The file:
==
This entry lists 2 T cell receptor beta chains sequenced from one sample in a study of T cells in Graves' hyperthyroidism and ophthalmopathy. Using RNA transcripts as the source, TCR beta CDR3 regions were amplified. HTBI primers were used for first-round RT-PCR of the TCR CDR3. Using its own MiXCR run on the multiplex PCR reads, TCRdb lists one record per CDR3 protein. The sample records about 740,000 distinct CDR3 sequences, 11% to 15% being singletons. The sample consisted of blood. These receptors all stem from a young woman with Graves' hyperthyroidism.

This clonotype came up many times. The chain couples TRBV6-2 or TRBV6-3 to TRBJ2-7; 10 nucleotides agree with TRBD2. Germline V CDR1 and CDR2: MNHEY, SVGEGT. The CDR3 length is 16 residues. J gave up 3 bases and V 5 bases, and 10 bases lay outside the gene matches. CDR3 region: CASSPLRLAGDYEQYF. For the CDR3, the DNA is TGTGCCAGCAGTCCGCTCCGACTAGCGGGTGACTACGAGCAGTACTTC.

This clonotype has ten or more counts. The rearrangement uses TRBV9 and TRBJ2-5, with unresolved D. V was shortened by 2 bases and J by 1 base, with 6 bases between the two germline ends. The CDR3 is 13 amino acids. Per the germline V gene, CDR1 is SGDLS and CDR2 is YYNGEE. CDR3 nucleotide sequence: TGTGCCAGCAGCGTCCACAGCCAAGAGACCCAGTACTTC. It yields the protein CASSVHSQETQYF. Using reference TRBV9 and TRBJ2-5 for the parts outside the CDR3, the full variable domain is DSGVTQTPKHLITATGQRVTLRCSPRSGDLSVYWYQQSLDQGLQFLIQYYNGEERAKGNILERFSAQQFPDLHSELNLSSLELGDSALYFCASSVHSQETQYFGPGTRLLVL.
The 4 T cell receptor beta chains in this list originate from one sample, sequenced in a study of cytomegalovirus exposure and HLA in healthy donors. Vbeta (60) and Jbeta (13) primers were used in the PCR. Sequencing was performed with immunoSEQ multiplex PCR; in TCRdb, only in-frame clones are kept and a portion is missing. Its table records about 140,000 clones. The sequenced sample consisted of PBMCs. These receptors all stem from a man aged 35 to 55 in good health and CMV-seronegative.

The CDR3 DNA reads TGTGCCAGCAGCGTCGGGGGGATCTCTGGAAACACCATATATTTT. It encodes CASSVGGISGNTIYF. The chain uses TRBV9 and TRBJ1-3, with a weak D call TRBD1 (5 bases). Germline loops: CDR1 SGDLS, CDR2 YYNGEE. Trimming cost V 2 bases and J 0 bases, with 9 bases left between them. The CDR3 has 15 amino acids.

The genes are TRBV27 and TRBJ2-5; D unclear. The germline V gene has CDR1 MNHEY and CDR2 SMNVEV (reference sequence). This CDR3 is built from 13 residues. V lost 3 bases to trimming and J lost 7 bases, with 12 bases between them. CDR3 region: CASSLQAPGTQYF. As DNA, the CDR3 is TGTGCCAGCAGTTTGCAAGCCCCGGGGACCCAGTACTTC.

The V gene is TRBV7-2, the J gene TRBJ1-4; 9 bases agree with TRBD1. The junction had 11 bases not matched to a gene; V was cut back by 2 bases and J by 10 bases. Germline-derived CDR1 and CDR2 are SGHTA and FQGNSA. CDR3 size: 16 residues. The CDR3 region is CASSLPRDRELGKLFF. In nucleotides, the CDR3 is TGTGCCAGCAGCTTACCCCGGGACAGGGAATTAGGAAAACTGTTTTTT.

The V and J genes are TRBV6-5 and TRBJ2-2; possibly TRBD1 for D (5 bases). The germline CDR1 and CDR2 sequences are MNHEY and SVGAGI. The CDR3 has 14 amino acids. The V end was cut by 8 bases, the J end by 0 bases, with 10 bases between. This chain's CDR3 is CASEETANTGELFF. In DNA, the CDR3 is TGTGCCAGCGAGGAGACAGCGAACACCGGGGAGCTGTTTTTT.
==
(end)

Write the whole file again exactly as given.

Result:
This entry lists 2 T cell receptor beta chains sequenced from one sample in a study of T cells in Graves' hyperthyroidism and ophthalmopathy. Using RNA transcripts as the source, TCR beta CDR3 regions were amplified. HTBI primers were used for first-round RT-PCR of the TCR CDR3. Using its own MiXCR run on the multiplex PCR reads, TCRdb lists one record per CDR3 protein. The sample records about 740,000 distinct CDR3 sequences, 11% to 15% being singletons. The sample consisted of blood. These receptors all stem from a young woman with Graves' hyperthyroidism.

This clonotype came up many times. The chain couples TRBV6-2 or TRBV6-3 to TRBJ2-7; 10 nucleotides agree with TRBD2. Germline V CDR1 and CDR2: MNHEY, SVGEGT. The CDR3 length is 16 residues. J gave up 3 bases and V 5 bases, and 10 bases lay outside the gene matches. CDR3 region: CASSPLRLAGDYEQYF. For the CDR3, the DNA is TGTGCCAGCAGTCCGCTCCGACTAGCGGGTGACTACGAGCAGTACTTC.

This clonotype has ten or more counts. The rearrangement uses TRBV9 and TRBJ2-5, with unresolved D. V was shortened by 2 bases and J by 1 base, with 6 bases between the two germline ends. The CDR3 is 13 amino acids. Per the germline V gene, CDR1 is SGDLS and CDR2 is YYNGEE. CDR3 nucleotide sequence: TGTGCCAGCAGCGTCCACAGCCAAGAGACCCAGTACTTC. It yields the protein CASSVHSQETQYF. Using reference TRBV9 and TRBJ2-5 for the parts outside the CDR3, the full variable domain is DSGVTQTPKHLITATGQRVTLRCSPRSGDLSVYWYQQSLDQGLQFLIQYYNGEERAKGNILERFSAQQFPDLHSELNLSSLELGDSALYFCASSVHSQETQYFGPGTRLLVL.
The 4 T cell receptor beta chains in this list originate from one sample, sequenced in a study of cytomegalovirus exposure and HLA in healthy donors. Vbeta (60) and Jbeta (13) primers were used in the PCR. Sequencing was performed with immunoSEQ multiplex PCR; in TCRdb, only in-frame clones are kept and a portion is missing. Its table records about 140,000 clones. The sequenced sample consisted of PBMCs. These receptors all stem from a man aged 35 to 55 in good health and CMV-seronegative.

The CDR3 DNA reads TGTGCCAGCAGCGTCGGGGGGATCTCTGGAAACACCATATATTTT. It encodes CASSVGGISGNTIYF. The chain uses TRBV9 and TRBJ1-3, with a weak D call TRBD1 (5 bases). Germline loops: CDR1 SGDLS, CDR2 YYNGEE. Trimming cost V 2 bases and J 0 bases, with 9 bases left between them. The CDR3 has 15 amino acids.

The genes are TRBV27 and TRBJ2-5; D unclear. The germline V gene has CDR1 MNHEY and CDR2 SMNVEV (reference sequence). This CDR3 is built from 13 residues. V lost 3 bases to trimming and J lost 7 bases, with 12 bases between them. CDR3 region: CASSLQAPGTQYF. As DNA, the CDR3 is TGTGCCAGCAGTTTGCAAGCCCCGGGGACCCAGTACTTC.

The V gene is TRBV7-2, the J gene TRBJ1-4; 9 bases agree with TRBD1. The junction had 11 bases not matched to a gene; V was cut back by 2 bases and J by 10 bases. Germline-derived CDR1 and CDR2 are SGHTA and FQGNSA. CDR3 size: 16 residues. The CDR3 region is CASSLPRDRELGKLFF. In nucleotides, the CDR3 is TGTGCCAGCAGCTTACCCCGGGACAGGGAATTAGGAAAACTGTTTTTT.

The V and J genes are TRBV6-5 and TRBJ2-2; possibly TRBD1 for D (5 bases). The germline CDR1 and CDR2 sequences are MNHEY and SVGAGI. The CDR3 has 14 amino acids. The V end was cut by 8 bases, the J end by 0 bases, with 10 bases between. This chain's CDR3 is CASEETANTGELFF. In DNA, the CDR3 is TGTGCCAGCGAGGAGACAGCGAACACCGGGGAGCTGTTTTTT.